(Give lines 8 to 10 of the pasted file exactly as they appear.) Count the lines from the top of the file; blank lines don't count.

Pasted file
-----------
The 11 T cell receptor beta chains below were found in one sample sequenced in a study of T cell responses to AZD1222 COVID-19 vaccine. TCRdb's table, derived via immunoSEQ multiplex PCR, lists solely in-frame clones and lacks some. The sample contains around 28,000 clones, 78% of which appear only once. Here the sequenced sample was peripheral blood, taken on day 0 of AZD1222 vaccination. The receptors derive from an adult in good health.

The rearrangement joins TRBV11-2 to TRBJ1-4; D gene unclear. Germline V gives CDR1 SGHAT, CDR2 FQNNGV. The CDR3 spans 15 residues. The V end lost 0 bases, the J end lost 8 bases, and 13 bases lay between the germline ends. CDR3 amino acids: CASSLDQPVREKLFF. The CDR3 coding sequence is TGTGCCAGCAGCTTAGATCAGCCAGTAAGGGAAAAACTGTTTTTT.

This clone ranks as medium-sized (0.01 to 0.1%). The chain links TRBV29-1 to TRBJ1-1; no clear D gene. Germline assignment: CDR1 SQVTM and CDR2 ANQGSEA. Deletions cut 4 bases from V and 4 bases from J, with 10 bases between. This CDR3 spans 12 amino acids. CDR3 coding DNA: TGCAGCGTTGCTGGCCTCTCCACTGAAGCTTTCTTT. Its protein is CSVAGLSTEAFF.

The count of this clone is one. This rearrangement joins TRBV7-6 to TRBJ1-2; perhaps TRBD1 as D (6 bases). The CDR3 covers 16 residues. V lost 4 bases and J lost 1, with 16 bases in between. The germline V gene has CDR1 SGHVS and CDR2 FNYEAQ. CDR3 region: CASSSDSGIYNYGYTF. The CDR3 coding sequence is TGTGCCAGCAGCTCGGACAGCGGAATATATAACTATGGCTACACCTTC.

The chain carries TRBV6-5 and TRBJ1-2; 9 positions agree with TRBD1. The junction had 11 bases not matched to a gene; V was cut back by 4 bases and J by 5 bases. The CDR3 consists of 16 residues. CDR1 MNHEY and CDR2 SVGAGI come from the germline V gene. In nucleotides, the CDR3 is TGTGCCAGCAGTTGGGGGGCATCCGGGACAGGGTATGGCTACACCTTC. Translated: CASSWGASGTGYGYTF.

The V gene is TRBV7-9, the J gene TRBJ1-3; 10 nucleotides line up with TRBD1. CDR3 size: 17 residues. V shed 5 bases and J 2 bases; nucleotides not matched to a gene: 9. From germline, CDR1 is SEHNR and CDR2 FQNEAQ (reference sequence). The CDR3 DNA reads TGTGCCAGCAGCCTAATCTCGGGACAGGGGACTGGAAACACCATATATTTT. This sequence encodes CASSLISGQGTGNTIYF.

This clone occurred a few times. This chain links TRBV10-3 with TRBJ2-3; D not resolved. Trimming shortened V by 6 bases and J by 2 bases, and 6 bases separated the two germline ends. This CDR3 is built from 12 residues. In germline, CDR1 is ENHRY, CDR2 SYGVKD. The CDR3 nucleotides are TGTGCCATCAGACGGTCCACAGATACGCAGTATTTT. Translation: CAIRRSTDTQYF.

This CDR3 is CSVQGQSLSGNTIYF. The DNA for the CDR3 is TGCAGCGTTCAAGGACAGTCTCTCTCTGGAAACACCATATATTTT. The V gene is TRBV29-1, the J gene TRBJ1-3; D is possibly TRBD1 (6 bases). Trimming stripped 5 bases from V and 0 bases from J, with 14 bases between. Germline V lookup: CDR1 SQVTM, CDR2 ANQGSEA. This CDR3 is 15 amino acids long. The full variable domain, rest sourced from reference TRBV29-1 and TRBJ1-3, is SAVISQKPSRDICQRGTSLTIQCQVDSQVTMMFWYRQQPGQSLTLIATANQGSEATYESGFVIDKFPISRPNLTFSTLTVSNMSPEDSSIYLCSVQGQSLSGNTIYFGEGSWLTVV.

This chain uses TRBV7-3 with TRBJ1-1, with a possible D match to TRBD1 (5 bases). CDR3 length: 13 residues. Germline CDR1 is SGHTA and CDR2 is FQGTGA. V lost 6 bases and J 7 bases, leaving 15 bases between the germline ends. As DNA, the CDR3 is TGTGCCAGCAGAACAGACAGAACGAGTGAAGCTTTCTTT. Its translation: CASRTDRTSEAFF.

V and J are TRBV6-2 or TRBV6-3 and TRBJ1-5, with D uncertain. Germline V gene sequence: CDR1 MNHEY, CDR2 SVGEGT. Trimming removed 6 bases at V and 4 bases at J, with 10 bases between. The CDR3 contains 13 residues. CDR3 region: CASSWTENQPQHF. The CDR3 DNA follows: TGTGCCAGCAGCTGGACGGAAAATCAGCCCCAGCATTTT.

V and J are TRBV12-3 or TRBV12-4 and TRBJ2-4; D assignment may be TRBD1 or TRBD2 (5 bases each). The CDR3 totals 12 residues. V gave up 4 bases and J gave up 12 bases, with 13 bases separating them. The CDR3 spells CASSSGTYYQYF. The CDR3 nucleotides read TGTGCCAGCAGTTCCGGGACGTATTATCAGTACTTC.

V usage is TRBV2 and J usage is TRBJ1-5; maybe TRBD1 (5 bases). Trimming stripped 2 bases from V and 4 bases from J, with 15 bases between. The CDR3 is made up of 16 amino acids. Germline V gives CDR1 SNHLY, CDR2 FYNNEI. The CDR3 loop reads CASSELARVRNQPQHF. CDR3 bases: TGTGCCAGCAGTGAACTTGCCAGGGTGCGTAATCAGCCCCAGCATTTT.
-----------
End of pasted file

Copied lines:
This CDR3 is CSVQGQSLSGNTIYF. The DNA for the CDR3 is TGCAGCGTTCAAGGACAGTCTCTCTCTGGAAACACCATATATTTT. The V gene is TRBV29-1, the J gene TRBJ1-3; D is possibly TRBD1 (6 bases). Trimming stripped 5 bases from V and 0 bases from J, with 14 bases between. Germline V lookup: CDR1 SQVTM, CDR2 ANQGSEA. This CDR3 is 15 amino acids long. The full variable domain, rest sourced from reference TRBV29-1 and TRBJ1-3, is SAVISQKPSRDICQRGTSLTIQCQVDSQVTMMFWYRQQPGQSLTLIATANQGSEATYESGFVIDKFPISRPNLTFSTLTVSNMSPEDSSIYLCSVQGQSLSGNTIYFGEGSWLTVV.

This chain uses TRBV7-3 with TRBJ1-1, with a possible D match to TRBD1 (5 bases). CDR3 length: 13 residues. Germline CDR1 is SGHTA and CDR2 is FQGTGA. V lost 6 bases and J 7 bases, leaving 15 bases between the germline ends. As DNA, the CDR3 is TGTGCCAGCAGAACAGACAGAACGAGTGAAGCTTTCTTT. Its translation: CASRTDRTSEAFF.

V and J are TRBV6-2 or TRBV6-3 and TRBJ1-5, with D uncertain. Germline V gene sequence: CDR1 MNHEY, CDR2 SVGEGT. Trimming removed 6 bases at V and 4 bases at J, with 10 bases between. The CDR3 contains 13 residues. CDR3 region: CASSWTENQPQHF. The CDR3 DNA follows: TGTGCCAGCAGCTGGACGGAAAATCAGCCCCAGCATTTT.